Pale Hose FINALLY win it ALL! PDF Print E-mail
Written by Carl Mitchell   
Sunday, 18 December 2011 17:52

Its been a long 43 seasons for owner Carl Mitchell, but in the unlikeliest of seasons, the White Sox finally got over the hump and won the BB2F/BOY World Series Title! In a year where the team wasn't expected to play better than .500 baseball, nor be able to win the AL West over the mighty Detroit Tigers, with their stars Stan Musial and Yogi Berra, the Southsiders showed incredible fortitude and did what nobody could have foreseen.

The credit for the team's success is widespread amongst the players, but nobody would argue the addition of future Hall of Fame Catcher Josh Gibson back in April in a trade with the only team he had ever played for, the Boston Braves, was the major catalyst for everything the Team accomplished.

The 35 year old Gibson didn't have his best statistical season, but still hit .321 with 23 HR and 84 RBI after joining the Sox, good for a VORP of 52.1 while with the team. He provided the leadership that was sorely needed on the squad. Gibson had been to the playoffs 4 times with Boston, and to the World Series once, but had never won. His hunger for the Championship Ring drove the team. He was joined by 36 year old veteran Hank Greenberg, who knocked in 99 while hammering 20 HR to provide the majority of offensive punch. Greenberg had never been to the playoffs in his long, great career. Young 3B Gil Hodges was the 3rd point in the power trio, and despite a late season injury, he was able to come back for The Series and provide much needed help against the vaunted Cubs. Gibson and Greenberg were both inked to extensions during the season, so the three will be together at least 3 more seasons barring injury or retirement.

I would be remiss to mention that All-Time great White Sox, 39 year old Ray Brown, will indeed get his Ring, despite missing the majority of the season injured after messing up his arm on May 30th. He did have a winning season for the Sox, going 5-4. He started every game he pitched in, and all 5 victories were needed! He is expected to be released by the White Sox, who will eat the final year of his contract to make room for younger players. There is no doubt now that his career is complete.

The Sox pitching was definitely a surprise this season. The team featured no Ace, yet was steady across the rotation of starters and relievers. Their combined ERA of 3.64 was good for 2nd in the AL. Washington had former Sox Bob Lemon, and Detroit traded for Lefty LaMarque, both of whom had amazing seasons, yet it was the Sox rag-tag 5 man rotation that led to the AL pennant! By playoff time, the team pared down to 3 starters and relied on the Pen. Those starters were fantastic, though.

Former National Lefty Wilkie, a Canadian, was definitely the MVP of the playoffs for the White Sox. The Sox got him in the Lemon trade back in 1945. He has bounced between the rotation and the bullpen in his Sox career, even starting in the pen this season. He was moved to the rotation on August 30 to replace the injured Elmer Singleton. He immediately caught fire and never cooled down. His performance forced the Blue Eyed Japanese, Vic Starffin, to the bullpen for the playoffs! Wilkie then went 3-0 in the playoffs, with a 1.13 ERA and 0.78 whip, including 2-0 in the World Series where he gave up only 1 run in 15 innings pitched. He earned the Win in the Title-winning game, with a save by the displaced Starffin for good measure. Pretty good for a one and a half star swingman.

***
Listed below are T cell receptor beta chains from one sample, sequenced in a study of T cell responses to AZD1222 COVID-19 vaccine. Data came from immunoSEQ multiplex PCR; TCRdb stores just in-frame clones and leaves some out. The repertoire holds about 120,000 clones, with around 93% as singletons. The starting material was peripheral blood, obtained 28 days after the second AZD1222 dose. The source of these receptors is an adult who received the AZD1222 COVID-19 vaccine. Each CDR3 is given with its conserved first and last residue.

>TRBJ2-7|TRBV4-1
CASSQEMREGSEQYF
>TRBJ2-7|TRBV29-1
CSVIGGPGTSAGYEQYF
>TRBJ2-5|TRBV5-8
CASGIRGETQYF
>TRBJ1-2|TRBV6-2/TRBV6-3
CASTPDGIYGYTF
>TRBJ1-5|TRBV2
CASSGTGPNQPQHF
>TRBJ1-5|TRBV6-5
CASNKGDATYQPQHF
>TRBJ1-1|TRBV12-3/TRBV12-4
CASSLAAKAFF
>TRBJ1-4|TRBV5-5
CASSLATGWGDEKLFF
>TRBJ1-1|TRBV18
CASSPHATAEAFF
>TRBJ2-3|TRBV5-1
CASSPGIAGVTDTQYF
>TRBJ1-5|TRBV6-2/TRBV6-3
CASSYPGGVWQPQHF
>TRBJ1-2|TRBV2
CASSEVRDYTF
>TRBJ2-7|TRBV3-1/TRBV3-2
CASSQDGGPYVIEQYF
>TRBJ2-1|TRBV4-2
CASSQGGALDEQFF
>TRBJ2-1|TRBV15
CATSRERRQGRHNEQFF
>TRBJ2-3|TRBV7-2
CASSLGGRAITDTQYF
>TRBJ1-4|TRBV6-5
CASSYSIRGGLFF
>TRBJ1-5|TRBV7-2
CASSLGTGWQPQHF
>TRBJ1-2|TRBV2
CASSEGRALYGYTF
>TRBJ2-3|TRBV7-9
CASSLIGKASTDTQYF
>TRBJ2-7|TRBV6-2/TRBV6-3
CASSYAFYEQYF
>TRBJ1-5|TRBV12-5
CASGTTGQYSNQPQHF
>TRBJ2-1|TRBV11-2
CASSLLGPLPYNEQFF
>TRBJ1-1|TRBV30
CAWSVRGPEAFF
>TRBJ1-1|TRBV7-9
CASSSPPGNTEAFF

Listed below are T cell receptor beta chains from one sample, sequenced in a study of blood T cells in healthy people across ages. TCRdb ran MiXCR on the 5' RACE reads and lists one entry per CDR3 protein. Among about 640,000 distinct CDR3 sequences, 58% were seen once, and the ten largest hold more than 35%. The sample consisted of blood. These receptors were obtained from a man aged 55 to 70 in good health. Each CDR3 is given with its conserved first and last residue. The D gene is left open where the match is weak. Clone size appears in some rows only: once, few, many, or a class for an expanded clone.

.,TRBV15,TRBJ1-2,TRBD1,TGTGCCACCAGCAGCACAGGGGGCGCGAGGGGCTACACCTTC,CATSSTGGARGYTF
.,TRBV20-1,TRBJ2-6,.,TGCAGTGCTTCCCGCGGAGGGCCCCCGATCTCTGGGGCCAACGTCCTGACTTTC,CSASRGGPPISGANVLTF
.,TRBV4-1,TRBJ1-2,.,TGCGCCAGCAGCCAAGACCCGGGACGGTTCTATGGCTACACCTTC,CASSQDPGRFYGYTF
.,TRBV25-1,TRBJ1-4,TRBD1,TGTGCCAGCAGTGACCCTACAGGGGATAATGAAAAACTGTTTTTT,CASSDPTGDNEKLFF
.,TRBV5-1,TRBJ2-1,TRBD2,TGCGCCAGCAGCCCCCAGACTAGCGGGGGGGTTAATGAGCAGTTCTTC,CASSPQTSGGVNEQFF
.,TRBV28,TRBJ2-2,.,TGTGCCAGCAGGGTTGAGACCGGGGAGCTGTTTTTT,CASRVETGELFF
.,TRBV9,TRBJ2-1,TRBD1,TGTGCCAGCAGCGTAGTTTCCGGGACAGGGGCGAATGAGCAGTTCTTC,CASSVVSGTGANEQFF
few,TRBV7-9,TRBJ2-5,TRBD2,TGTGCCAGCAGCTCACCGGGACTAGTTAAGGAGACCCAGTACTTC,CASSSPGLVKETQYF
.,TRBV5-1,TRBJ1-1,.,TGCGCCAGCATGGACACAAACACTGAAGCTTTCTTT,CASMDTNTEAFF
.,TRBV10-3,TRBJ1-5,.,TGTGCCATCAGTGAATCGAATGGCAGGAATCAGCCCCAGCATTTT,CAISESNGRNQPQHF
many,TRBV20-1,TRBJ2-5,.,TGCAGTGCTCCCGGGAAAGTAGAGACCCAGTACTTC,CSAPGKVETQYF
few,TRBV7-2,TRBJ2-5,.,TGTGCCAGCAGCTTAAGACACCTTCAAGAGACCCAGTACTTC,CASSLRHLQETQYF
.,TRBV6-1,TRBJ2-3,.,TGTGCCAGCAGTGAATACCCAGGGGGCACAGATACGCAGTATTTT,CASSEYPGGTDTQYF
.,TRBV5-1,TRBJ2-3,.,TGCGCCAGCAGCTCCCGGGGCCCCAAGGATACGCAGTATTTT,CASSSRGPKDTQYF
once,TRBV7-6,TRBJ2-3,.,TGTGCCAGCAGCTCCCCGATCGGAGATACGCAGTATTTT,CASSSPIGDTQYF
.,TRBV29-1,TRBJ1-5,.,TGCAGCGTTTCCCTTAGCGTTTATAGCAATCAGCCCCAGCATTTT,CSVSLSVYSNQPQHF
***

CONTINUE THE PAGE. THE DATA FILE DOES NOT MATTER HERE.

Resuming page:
Fellow starters Andy Lapihuska and Paul "Lefty" Minner were also spectacular in the postseason. In fact, Lapihuska did not allow an earned run in 3 playoff starts, and was the winner in the clinching game over Washington in the ALCS. Minner, pitching in only his 2nd major league season, had the honor of facing the other team's Ace in the Opening Games of both the ALCS and the World Series. That tough assignment led to a post-season record of 2-2, but his ERA was a meager 0.86 and he had a whip of 0.99! You cannot ask any more of 3 starting pitchers than what the White Sox got in the Playoffs! Just goes to show that in baseball, anything can happen if your players get hot at the right time. It was magical.

One other player to mention is 32 year old 2B John Antonelli, who nearly claimed the World Series MVP for himself. Antonelli somehow managed to hit 2 HRs and knock in 5 runs in the World Series, with a total playoff batting average of .341 with a .943 OPS! Completely unexpected! He was signed in the preseason with the intention of being a backup infielder, but ended up manning 2B for most of the season as the starter despite his offensive woes. He found himself an important role player on the team which decided not to re-sign long-time 2B Stan Sperry after 1946 (who ended his season on the Cubs' World Series roster, oddly enough). He is a lifetime .197 hitter in 3 regular seasons, with only 8 HRs to his name. Again, it was magical.

So the off-season begins, with another World Series Title for the Great City of Chicago, but this time its home is on the South Side for the next year! There will be changes to the team, including a hard good-bye to a loyal long-time friend in Ray Brown, but standing still gets you passed by in today's game. I just want to say I LOVE this League, and I cannot be happier than I am at this moment. And its good to finally beat Mike!